Small Business Saturday keeps shopping at Tri-City merchants

By Kristi Pihl, Tri-City HeraldNovember 22, 2012 

Nico Van Hoy can help you find the right toy at the downtown Kennewick store that bears his name.

The 8-year-old is likely to recommend one of his favorites -- such as a handheld game where levers make a little ball fly -- at Nico & Lily Toys.

Stacy Harbour-Van Hoy, Nico's mother and the store's owner, says offering toys made by small businesses like hers means Tri-Citians can find unique options at her store.

Downtown Kennewick business owners like Harbour-Van Hoy and the Tri-City Regional Chamber of Commerce are encouraging Tri-Citians to consider going beyond the big box stores that are popular shopping destinations on Black Friday.

Instead, they are celebrating Small Business Saturday, a relatively new tradition that emphasizes the importance of supporting small businesses and through them, the local economy. American Express started the holiday three years ago to encourage people to remember small businesses on one of the biggest shopping weekends of the year.

At small businesses, Harbour-Van Hoy said customers get a chance to meet the person making the buying decision.

About 90 percent of the toys she carries are made in the United States, and she researches all of their safety, she said. The rest are made in Europe, where toys have to meet higher safety standards than the U.S.

And her children Nico and Lily, 4, and their friends test the toys, which helps her decide what to carry. Lily's favorite right now is art supplies, Harbour-Van Hoy said.

Harbour-Van Hoy said her goal is to offer fun, high-quality toys that will last. For example, wood toys she carries are colored using water-based stains instead of paint. That way, it looks nice and doesn't have the possibility of chipping paint.

Most toys tend to be in the $20 to $30 range, but she carries everything from $2 stocking stuffers to the more expensive toys.

Like Nico & Lily Toys, JD's Time Center in downtown Kennewick also tries to carry American-made gifts as much as possible, said Merrianne Door, co-owner with her husband, Jim.

They carry clocks, watches and a wide variety of gifts that include games, Christmas figurines, Chukar Cherries, jewelry, lotions and soaps, she said.

Door said she hasn't seen a huge change yet since Small Business Saturday is so new. But she's hopeful that more Tri-Citians will decide to support the special day.

Jens Lee, Tri-City Regional Chamber of Commerce marketing and communications director, said he encourages people to shop small businesses because the money spent there is circulated back into the community.

"That small business is the backbone for our region," he said.

Some of the small businesses he recommends include A-1 Shoes in Kennewick and Kennewick's Sporthaus, which carries gear for snowboarding and skiing.

And those looking for gifts for a hunter in the family should consider the Burbank Goose Club, he said. Its handmade goose and duck decoys are high quality.

At Golf Universe in Kennewick, employees can help people find the right gift for a golfer. Lionel Kunka, general manager, said they can even fit clubs without the golfer being there and be right most of the time, as long as the customer knows the approximate height of the golfer.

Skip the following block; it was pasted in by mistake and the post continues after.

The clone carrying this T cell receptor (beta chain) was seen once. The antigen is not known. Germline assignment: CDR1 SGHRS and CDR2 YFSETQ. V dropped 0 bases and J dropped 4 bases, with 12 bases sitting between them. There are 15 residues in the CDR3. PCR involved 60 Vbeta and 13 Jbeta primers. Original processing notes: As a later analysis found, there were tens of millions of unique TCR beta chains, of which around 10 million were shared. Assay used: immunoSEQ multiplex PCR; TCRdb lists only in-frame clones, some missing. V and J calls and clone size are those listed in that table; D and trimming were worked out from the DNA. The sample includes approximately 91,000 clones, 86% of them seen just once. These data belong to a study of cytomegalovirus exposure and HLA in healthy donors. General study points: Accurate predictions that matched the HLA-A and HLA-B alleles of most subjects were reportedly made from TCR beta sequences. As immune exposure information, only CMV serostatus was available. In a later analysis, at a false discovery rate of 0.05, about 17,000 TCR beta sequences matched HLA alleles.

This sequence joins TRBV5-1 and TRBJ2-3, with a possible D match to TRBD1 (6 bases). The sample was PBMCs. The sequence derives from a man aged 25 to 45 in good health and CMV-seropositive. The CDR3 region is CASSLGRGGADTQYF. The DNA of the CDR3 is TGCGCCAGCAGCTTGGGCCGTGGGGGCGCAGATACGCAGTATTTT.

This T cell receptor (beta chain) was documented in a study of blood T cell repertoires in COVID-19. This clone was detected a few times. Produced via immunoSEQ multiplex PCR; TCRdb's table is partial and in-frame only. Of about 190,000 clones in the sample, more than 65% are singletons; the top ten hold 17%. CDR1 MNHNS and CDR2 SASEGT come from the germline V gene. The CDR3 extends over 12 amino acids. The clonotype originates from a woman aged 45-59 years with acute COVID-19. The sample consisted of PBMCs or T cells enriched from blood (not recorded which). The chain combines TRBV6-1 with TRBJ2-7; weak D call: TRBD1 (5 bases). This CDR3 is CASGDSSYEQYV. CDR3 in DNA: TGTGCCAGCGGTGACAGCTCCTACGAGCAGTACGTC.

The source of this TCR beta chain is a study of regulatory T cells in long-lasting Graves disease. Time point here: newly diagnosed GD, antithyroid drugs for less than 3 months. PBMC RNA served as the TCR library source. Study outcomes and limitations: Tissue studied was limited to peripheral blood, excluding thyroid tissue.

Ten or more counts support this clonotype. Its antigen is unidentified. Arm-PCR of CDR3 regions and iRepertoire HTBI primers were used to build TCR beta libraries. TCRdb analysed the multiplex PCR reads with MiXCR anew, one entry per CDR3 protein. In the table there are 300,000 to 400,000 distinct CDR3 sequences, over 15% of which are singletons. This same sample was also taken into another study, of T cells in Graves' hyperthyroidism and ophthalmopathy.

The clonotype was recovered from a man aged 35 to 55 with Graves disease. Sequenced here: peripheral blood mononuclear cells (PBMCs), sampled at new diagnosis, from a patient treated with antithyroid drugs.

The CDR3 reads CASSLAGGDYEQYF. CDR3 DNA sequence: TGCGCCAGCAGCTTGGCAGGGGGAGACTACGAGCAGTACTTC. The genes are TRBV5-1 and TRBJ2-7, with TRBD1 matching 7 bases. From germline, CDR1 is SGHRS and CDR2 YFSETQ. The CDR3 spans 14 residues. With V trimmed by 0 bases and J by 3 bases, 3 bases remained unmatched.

Among the popular gifts are collegiate head covers for clubs, towels, tees and ball markers. Kunka said they also can order golf balls with a logo or nickname on them, but those orders need to be placed soon to arrive in time for Christmas.

They also carry range finders and GPS units that can tell a golfer how far away the front, back or middle of the green is. Prices start at around $149 for the GPS watch units, and go up to about $499, he said.

Those looking for food-related gifts need to look no farther than Country Mercantile north of Pasco.

Manager Monique Kaas said it is known for their gift baskets, which can be custom made.

It also makes its own hand-dipped chocolates, sold for $14.95 a pound, and kettle candy such as chocolate-covered nuts and cherries, which are $9.95 a pound, she said.

Country Mercantile also started making its own signature jams, Kaas said. Flavors include the traditional strawberry and peach, along with blueberry kiwi and peach cinnamon.

And wine made north of Pasco at Claar Cellars is available at the winery's Zillah tasting room. Crista Whitelatch, co-owner, said her personal favorite is the riesling.

"It very much a Germanic flavor," she said. "It is a little bit sweet, but it is very fruity."

The riesling also is well-balanced and goes with so many different meals, she said.

The Sangiovese ros wine, called Busty Blush is something both white and red wine drinkers seem to enjoy, Whitelatch said. And $1 from each bottle is donated to the Fred Hutchinson Cancer Research Center.

Claar offers many of the major varietal wines, including cabernet, merlot and syrah, which recently received the best-of-class award from the San Francisco Chronicle.

Bottles range in price from about $12 to $25, Whitelatch said. Tasting room staff can answer questions customers may have, and Claar also carris wine-related gifts.

As part of Small Business Saturday, American Express cardholders can qualify for a $25 credit on their statement if they enroll their credit card in the program and shop at qualifying small businesses. There is a limit to the number of people who can enroll.

For more information or to enroll and American Express card in the Small Business Saturday program, go to www.ShopSmall.com.

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